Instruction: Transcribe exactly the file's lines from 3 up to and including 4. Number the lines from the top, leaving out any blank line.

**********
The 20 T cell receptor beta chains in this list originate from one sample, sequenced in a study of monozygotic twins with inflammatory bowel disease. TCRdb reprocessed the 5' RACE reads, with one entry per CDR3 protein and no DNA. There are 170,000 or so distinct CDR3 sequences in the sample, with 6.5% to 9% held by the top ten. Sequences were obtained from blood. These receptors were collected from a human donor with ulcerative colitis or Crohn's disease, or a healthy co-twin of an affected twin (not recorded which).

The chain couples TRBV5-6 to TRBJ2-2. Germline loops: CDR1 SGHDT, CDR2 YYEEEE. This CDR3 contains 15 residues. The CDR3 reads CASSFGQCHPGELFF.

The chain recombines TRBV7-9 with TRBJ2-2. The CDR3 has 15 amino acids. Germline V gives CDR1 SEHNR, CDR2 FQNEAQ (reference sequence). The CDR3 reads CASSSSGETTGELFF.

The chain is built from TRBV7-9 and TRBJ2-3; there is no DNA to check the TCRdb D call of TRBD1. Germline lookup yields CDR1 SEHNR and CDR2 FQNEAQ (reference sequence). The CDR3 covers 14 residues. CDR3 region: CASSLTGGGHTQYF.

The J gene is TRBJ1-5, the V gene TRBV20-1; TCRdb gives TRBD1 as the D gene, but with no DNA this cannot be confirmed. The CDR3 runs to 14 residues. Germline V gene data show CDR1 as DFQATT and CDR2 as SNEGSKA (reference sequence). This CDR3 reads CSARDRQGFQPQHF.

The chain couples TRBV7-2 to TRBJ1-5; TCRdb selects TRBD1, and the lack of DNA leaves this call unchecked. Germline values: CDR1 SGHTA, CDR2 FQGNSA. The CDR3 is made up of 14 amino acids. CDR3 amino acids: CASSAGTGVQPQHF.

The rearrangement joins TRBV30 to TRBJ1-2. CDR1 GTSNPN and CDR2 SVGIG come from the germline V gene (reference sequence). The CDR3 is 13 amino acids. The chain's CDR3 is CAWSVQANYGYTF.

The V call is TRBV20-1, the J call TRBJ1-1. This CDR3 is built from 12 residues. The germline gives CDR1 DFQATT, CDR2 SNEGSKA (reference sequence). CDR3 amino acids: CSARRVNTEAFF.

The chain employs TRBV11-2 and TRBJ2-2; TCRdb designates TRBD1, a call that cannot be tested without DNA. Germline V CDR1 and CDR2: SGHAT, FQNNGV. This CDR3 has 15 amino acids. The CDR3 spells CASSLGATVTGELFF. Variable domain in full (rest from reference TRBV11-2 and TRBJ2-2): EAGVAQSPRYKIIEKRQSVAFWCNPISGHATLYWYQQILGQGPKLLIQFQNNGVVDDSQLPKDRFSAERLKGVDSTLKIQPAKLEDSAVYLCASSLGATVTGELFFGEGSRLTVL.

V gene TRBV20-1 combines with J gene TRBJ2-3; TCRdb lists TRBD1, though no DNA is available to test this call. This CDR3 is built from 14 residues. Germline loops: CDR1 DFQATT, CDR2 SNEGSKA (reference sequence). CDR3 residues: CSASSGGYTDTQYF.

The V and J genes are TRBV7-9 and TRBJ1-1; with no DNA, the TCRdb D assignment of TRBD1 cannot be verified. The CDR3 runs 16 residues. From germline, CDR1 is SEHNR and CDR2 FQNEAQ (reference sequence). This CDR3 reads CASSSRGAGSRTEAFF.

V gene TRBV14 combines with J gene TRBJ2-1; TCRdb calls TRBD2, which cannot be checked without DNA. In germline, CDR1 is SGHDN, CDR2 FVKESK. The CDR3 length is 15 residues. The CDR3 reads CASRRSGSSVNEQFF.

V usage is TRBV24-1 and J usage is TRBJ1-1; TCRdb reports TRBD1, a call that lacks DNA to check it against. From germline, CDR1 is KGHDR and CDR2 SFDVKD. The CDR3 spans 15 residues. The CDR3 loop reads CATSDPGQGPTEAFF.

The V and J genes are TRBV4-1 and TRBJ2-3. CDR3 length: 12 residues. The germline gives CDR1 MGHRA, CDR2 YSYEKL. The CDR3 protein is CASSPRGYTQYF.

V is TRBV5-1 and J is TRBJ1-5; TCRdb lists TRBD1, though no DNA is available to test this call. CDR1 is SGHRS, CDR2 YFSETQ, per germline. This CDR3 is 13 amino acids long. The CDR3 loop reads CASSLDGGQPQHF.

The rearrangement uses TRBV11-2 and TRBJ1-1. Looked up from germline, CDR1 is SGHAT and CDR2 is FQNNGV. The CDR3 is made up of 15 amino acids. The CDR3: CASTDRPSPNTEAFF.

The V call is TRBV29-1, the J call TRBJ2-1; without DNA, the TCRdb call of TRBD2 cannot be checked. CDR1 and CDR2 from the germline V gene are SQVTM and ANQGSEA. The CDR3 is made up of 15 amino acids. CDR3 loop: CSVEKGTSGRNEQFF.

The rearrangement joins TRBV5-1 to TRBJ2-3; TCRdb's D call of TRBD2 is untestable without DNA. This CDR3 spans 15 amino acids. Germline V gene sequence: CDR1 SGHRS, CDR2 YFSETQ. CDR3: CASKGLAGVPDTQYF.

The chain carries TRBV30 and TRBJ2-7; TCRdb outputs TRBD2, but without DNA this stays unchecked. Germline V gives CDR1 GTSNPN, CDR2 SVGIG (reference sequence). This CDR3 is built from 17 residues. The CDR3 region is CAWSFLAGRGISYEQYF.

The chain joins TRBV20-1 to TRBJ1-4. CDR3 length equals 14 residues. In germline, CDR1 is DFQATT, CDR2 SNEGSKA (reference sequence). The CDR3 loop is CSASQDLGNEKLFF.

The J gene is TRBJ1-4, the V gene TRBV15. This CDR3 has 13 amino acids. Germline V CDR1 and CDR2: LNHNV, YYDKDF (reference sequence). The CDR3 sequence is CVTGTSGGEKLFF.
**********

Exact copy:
The chain recombines TRBV7-9 with TRBJ2-2. The CDR3 has 15 amino acids. Germline V gives CDR1 SEHNR, CDR2 FQNEAQ (reference sequence). The CDR3 reads CASSSSGETTGELFF.

The chain is built from TRBV7-9 and TRBJ2-3; there is no DNA to check the TCRdb D call of TRBD1. Germline lookup yields CDR1 SEHNR and CDR2 FQNEAQ (reference sequence). The CDR3 covers 14 residues. CDR3 region: CASSLTGGGHTQYF.